Children’s goods manufacturers call for modernisation of the educational system
On 10 March a session of the manufactures’ third congress looked at a proposal to enhance the ‘infrastructure’ of contemporary childhood nationally. Participants made the point that the Russian system of education and child guidance was out of date and they made proposals for improvements to the structure of the industry and government policy.
Russia is expecting a demographic down-turn in the near future, an increase in the quantity of migration (though not in quality) and a change in educational priorities in favour of the innovative. The My Generation Foundation makes these forecasts in their report ‘Childhood 2030’. A representative of the public chamber said that many of the conclusions of the report were bound to alter perceptions of what needed to be done in relation to working with children. By 2015 half the world’s population will be using the internet. Linguistic barriers will be removed for most of the population of developed countries. It will be possible to receive an education from anywhere on the planet. So different means of development at government level need to be considered both in the field of education and the manufacture of children’s goods. It is essential to forget about traditional class-based lessons and to make an educational menu available to children from which they can make selections. Furthermore, it is really important to take into account the children’s interests where innovative technologies are concerned.
One of the key ways forward must be the development of teacher potential, in the view of the director of the educational products department of Novy Disk (New Disc). The national initiative Our New School should be directed towards improving the professional training of higher education lecturers, modernising teacher training and moving towards raising the level of teaching qualifications. ‘It is no secret that at the moment we are producing teachers for the twentieth century, which is simply unacceptable today’, emphasised the director. Schoolteachers are not up to working with the modern equipment that is being supplied to schools. The training organisations are not in a position to assist in this respect.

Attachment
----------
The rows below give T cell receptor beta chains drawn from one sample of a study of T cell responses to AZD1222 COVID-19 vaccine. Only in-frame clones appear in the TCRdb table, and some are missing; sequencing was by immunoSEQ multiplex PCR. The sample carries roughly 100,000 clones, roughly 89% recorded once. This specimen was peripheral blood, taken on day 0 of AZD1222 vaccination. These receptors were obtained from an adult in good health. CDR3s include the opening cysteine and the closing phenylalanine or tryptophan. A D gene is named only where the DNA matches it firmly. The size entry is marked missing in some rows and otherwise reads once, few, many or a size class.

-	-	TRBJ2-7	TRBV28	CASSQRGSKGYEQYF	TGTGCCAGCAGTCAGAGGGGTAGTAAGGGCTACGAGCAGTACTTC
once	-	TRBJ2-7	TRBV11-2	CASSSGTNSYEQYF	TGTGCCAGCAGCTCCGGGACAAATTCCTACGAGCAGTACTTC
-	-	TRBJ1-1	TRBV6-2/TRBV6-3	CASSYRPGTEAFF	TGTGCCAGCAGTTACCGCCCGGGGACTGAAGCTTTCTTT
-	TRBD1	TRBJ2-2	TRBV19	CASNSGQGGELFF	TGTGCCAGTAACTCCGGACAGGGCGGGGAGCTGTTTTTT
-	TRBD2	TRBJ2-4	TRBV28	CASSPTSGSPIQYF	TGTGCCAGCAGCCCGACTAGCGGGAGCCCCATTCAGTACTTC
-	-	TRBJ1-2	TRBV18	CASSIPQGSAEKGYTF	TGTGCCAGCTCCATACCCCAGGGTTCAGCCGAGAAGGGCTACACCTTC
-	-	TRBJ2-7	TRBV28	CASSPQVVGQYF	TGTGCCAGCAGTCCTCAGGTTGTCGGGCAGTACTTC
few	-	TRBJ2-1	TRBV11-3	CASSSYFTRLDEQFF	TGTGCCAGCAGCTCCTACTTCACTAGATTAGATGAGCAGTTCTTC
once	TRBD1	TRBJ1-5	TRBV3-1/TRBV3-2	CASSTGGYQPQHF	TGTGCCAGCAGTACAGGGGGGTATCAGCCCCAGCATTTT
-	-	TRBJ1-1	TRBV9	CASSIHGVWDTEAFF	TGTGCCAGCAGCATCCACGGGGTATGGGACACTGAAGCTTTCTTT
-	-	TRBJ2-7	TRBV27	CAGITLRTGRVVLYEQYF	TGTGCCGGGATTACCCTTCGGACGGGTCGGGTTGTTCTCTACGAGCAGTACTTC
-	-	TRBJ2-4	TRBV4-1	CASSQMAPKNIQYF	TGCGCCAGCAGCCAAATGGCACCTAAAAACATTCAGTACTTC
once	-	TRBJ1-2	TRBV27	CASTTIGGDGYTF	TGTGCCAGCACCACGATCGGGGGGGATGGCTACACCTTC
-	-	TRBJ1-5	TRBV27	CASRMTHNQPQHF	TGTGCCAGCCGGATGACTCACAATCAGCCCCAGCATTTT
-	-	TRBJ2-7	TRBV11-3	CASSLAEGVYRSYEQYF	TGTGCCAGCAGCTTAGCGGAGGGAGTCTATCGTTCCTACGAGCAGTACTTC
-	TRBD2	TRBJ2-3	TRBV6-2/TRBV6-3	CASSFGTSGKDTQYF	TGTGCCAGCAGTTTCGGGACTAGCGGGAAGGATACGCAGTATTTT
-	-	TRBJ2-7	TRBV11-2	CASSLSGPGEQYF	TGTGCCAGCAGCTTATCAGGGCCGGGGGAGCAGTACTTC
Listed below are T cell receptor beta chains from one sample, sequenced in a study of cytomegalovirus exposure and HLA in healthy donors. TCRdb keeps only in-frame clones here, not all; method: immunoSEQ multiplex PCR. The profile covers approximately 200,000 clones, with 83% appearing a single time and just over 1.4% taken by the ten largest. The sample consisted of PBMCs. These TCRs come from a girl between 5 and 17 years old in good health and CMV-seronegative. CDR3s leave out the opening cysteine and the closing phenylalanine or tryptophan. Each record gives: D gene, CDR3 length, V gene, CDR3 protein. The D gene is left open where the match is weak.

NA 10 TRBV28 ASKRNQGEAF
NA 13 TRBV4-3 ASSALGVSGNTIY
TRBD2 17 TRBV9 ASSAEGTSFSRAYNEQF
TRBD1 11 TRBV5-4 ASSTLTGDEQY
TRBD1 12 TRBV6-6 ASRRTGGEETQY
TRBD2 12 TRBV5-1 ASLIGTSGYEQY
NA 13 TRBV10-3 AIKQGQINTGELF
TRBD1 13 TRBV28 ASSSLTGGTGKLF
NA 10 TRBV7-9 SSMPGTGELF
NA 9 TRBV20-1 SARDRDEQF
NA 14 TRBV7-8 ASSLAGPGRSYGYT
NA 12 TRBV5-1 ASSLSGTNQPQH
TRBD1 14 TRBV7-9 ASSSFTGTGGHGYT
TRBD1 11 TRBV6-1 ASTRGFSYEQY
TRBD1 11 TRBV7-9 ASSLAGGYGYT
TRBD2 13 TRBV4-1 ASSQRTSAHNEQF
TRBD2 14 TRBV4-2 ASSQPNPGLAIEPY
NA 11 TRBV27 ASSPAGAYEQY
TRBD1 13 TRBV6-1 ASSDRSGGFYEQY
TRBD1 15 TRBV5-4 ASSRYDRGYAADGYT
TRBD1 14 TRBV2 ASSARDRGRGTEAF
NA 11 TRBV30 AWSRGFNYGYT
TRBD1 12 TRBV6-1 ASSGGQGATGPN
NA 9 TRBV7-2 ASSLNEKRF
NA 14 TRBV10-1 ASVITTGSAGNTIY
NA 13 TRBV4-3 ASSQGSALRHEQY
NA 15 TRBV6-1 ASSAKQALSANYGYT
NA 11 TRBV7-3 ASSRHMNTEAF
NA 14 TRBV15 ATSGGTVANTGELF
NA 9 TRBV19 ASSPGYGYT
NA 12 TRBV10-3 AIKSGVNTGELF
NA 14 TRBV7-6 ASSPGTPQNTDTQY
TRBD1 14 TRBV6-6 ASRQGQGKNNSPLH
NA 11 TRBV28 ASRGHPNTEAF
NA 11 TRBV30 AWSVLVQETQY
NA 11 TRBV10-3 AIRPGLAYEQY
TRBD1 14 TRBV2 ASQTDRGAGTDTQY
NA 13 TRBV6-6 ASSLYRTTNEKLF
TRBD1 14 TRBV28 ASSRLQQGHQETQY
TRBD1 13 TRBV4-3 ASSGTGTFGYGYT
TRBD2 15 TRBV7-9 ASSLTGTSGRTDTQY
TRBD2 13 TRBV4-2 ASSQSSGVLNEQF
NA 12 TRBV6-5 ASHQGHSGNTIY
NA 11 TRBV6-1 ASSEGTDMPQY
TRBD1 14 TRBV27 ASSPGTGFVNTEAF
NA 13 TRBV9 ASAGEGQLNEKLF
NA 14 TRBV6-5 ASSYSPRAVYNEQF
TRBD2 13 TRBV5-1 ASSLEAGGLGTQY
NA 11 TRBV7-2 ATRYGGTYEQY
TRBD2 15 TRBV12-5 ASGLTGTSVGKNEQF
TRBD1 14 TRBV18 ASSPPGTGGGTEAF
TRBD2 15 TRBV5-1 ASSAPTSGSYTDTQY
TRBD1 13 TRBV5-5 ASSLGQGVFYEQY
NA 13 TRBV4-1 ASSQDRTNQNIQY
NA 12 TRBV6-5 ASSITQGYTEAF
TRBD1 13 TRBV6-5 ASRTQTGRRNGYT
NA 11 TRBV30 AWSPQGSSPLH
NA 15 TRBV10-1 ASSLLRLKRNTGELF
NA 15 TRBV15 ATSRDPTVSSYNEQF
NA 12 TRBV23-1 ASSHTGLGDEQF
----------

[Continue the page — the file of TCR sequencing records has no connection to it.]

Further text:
A representative of the ministry of education who heads the department for supplementary youth and children’s education said that it was possible to deal with the problem by setting up special centres in each federal district where multi-media materials could be available for use. However, both government and industry should participate in the work of the centres. Thought should also be given to combining the efforts of the National Association of Toymakers, the manufacturers of articles for children and the teachers themselves. Perhaps the associations might organise a ‘Teacher of the Year’ competition. She went on to say that industry could also play a key role in nurturing a sense of patriotism in the children and promoting the development of a healthy lifestyle.
The president of the toymakers’ association promised that the proposals would be taken into account in the resolutions to be passed by the congress and would be submitted for consideration by the Duma on 24 March with a view to appropriate decisions being made by the government.
ASI Bulletin 17, 2010,